Review by Michael Jacobson

Stars:  Charlie Sheen, Lloyd Bridges, Valerie Golino, Brenda Bakke, Miguel Ferrer, Richard Crenna
Director:  Jim Abrahams
Audio:  Dolby Digital 4.0
Video:  Anamorphic Widescreen 1.85:1
Studio:  20th Century Fox
Features:  Two Featurettes, Theatrical Trailer
Length:  88 Minutes
Release Date:  August 6, 2002

“War…it’s FANTASTIC!!”

Film ***1/2

If at first you don’t succeed, try, try again.  Hot Shots was not a movie I thought merited a sequel, but I’m certainly glad someone thought otherwise.  Hot Shots Part Deux is as sharp and relentlessly funny as they come.

The original film mostly spoofed Top Gun, a film that was way too old at the time for a spoof and a picture that I never cared much for.  Thankfully, the writing team of Jim Abrahams and Pat Proft thought of using the Rambo movies as a jumping off point for the second take….films that were more immediate and more ripe to be kidded.

Charlie Sheen returns as Topper Harley, no longer the Tom Cruise knockoff, but instead sporting Stallone’s long locks and physique.   His first scene is straight out of Rambo III, and as funny an introduction as any character could hope for.

In the time that followed the first movie, inept Admiral “Tug” Benson (the inimitable Bridges) has become President, Desert Storm has come and gone, and Saddam Hussein is still in power, living in a goofy pleasure palace complete with Western touches.  We learn that two missions to enter Iraq and extract our prisoners of war have failed.  Now, it’s up to Topper to go in and get the men that went in to get the men that went in to get the men.

He is asked by none other than Richard Crenna, who, in a show of great sportsmanship, kids his Trautman role from the Rambo films to a tee.  He ends up captured in the most recent failed mission, which brings Topper out of his retirement and back into the fray.

Assisting him are the alluring Michelle Huddleston (Bakke) from the CIA (who shares with Sheen one of the funniest bedroom scenes ever filmed), and of course, his love interest from the first movie, Ramada (Golino).  Things did not go smoothly for the couple in between films.  “Why did you have to show up here?” Topper asks.  “I had to come,” she says.  “It’s the sequel.”

Their mission to free the hostages is just an excuse for one Rambo-styled combat scene after another, each served sunny-side up courtesy of director Abrahams.  The weapons of war are a scream, as are the little nods to films like Terminator 2 and others.  One can only wonder what Iraq is doing with so much jungle terrain, but never mind…

Sheen continued to prove that comedy was his forte with this film, but the whole cast was up to the challenge.  The scenes with Lloyd Bridges are one riot after another, and the breaking ground for the presidential library scene ought to be remembered as an all time classic.  Bakke, Golino and Crenna are equally funny and impressive in how they manage to keep straight faces in the most absurd of situations.  But I have to give credit to my old favorite Miguel Ferrer:  he doesn’t have a lot of screen time, but he does get the movie’s funniest line (quoted above, for those who might have missed it).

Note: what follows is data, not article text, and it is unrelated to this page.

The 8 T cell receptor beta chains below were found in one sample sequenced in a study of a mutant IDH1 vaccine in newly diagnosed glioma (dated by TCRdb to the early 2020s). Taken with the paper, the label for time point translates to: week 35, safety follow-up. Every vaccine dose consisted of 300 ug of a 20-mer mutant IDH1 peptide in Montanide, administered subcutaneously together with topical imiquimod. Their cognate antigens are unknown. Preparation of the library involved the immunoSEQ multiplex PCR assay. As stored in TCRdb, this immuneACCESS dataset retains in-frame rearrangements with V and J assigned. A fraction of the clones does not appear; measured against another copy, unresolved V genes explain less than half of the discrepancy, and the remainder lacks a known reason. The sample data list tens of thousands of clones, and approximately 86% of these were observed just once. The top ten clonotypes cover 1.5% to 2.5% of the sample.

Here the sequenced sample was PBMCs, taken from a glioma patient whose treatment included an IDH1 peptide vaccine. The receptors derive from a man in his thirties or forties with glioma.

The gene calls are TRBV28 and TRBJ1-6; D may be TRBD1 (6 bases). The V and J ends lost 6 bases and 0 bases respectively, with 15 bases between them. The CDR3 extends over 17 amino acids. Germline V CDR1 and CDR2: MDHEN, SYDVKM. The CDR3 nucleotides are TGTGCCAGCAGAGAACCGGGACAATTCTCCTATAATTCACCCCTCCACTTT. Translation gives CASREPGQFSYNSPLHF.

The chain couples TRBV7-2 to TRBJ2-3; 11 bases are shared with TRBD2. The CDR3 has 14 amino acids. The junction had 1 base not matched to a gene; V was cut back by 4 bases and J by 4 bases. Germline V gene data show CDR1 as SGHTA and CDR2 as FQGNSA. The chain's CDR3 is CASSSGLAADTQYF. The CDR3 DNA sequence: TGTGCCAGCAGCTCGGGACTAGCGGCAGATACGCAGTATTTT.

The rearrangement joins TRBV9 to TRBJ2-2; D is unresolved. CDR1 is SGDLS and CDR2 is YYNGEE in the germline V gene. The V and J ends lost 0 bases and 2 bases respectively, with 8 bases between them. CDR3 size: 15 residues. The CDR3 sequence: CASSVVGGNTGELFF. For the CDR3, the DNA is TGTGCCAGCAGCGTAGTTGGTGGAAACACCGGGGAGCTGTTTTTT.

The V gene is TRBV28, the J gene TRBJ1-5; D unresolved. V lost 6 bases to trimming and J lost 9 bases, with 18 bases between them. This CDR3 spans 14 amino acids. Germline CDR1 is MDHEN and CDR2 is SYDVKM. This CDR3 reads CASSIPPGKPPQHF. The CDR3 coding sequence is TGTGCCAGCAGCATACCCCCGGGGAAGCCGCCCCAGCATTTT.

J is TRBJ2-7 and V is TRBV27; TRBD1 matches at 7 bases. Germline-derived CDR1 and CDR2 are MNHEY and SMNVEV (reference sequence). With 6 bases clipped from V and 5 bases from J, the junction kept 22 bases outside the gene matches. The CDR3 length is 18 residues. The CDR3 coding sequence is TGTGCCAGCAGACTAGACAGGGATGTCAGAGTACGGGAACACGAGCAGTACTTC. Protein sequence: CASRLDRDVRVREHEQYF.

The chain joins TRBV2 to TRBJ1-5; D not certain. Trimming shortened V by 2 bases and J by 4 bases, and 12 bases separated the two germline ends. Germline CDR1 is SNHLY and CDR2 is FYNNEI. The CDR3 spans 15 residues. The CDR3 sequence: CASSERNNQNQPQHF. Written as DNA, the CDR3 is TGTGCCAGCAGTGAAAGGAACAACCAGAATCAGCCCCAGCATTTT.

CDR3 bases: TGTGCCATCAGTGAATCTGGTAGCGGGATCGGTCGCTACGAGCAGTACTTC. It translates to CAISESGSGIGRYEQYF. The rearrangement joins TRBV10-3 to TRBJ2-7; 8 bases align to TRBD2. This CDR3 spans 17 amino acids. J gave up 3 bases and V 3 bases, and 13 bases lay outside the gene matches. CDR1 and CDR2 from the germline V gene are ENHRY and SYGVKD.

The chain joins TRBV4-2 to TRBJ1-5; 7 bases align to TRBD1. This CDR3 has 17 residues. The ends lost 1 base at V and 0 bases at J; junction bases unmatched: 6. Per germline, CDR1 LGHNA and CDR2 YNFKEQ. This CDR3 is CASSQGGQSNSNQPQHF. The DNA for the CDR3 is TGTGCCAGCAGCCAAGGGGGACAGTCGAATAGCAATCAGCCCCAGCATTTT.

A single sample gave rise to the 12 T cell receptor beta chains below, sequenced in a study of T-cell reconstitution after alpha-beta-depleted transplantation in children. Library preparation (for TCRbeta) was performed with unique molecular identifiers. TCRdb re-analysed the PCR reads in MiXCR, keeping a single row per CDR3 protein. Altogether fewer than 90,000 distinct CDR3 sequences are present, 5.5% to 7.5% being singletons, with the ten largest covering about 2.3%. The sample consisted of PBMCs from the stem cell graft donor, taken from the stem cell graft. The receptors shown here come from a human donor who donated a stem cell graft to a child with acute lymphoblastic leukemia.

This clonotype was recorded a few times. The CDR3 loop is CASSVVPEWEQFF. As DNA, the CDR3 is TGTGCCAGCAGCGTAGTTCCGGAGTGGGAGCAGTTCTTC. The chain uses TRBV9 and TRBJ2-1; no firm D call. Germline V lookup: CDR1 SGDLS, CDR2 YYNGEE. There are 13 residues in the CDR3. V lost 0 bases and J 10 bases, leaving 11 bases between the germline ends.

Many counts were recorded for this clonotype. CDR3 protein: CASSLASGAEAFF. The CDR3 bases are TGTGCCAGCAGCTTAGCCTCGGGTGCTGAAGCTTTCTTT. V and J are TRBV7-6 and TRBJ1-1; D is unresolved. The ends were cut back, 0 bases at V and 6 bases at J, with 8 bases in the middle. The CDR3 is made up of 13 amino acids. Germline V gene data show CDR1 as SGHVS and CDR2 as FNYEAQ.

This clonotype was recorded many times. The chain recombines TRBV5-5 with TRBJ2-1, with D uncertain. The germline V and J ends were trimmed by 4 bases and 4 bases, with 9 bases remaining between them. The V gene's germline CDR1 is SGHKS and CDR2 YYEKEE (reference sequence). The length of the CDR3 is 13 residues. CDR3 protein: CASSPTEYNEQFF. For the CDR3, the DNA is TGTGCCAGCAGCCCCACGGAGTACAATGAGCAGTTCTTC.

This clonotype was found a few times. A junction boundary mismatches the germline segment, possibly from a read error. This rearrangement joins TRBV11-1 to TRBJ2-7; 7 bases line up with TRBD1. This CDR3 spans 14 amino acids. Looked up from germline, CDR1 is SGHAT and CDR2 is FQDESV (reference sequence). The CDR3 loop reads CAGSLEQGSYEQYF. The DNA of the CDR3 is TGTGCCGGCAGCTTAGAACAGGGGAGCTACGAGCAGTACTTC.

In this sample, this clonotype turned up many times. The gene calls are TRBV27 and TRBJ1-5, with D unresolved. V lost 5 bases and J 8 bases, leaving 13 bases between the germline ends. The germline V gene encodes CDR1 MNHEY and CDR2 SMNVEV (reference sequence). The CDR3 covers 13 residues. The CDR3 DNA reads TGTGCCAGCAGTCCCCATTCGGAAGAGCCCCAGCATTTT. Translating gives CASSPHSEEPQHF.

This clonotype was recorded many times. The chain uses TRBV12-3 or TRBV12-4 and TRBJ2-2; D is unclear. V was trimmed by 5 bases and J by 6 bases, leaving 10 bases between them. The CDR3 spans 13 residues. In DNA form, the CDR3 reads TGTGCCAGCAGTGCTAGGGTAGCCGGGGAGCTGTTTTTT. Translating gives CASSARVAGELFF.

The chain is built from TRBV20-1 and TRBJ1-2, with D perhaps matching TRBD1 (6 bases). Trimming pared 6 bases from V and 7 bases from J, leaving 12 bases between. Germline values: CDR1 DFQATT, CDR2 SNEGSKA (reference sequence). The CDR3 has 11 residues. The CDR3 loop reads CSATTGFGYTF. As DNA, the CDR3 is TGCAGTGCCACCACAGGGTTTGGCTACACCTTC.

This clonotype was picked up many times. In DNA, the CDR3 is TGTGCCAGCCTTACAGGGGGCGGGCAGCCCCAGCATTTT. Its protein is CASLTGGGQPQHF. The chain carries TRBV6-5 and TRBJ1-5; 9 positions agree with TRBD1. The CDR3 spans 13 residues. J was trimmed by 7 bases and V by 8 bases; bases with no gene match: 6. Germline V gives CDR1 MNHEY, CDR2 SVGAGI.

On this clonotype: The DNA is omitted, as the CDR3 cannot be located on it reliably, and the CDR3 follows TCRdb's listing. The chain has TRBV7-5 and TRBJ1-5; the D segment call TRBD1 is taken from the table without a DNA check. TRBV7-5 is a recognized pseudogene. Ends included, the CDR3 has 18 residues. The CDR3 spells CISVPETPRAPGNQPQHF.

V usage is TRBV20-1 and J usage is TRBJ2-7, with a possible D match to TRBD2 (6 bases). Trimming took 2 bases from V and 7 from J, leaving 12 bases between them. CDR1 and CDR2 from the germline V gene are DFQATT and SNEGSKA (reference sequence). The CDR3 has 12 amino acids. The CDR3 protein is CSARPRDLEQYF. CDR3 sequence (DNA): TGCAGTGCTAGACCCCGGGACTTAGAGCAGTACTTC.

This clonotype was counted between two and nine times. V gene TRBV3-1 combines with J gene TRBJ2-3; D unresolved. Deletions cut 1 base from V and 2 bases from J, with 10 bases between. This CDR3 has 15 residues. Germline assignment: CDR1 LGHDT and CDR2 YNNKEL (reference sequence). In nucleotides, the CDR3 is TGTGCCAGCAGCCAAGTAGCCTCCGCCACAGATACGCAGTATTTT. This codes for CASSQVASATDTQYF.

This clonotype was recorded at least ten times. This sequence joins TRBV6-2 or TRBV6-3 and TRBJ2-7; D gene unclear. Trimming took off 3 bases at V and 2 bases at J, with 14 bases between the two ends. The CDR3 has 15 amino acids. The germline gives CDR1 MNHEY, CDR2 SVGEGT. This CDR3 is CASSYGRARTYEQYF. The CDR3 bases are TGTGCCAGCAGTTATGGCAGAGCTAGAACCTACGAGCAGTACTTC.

Hot Shots Part Deux is simply a chuckle fest from start to finish.  I’ve seen it countless times, know every joke by heart, but I still laugh and laugh hard every time.  This is the rare case of a sequel surpassing the original, and even though the original was no thoroughbred, it doesn’t take anything away from it.

NOTE: As my comrade Gordon has pointed out, Abrahams and his cohorts are filmmakers who like to fill their end credits with extra gags, so keep an eye out for them.  My personal favorite:  “Baseball superstar Darryl Strawberry spends his winters thinking up new excuses.”  Ouch!

Video **

Fox delivers a hit and miss anamorphic transfer here.  Some stretches look exemplary; others look like poop.  Darker and mid-level lit shots suffer the worst, with less definition and sometimes a bit of haziness or shimmer.  Brighter scenes come across like new, with strong coloring and sharp detail.  Overall, it’s watchable, but the range from really good to really poor gives this one a split score.

Audio ***

Though a 4.0 track is unusual (the box incorrectly states “stereo”), it’s actually quite good, using both left and right speakers in the front and back.  Some scenes desperately miss the subwoofer, but the surround mix is quite good and fairly bold, especially during the combat scenes.  Dynamic range is better than average, and dialogue is clear throughout…no noise or interference gumming up the works.  A quality effort overall.

Features **

The features are a bit light…the “Adventure in Filmmaking” featurette is narrated in Spanish, for reasons I couldn’t begin to explain (though the interview clips are in English).  One last practical joke, I suppose.  There is also a shorter “Early Awareness” featurette and the original trailer (which is a scream), plus trailers for four other Fox films out on DVD.


Laughter is sometimes better the second time around…it definitely is in the case of Hot Shots Part Deux.  This superior sequel starts with a better subject to spoof, and the witty writing and terrific cast take it from there…very funny stuff.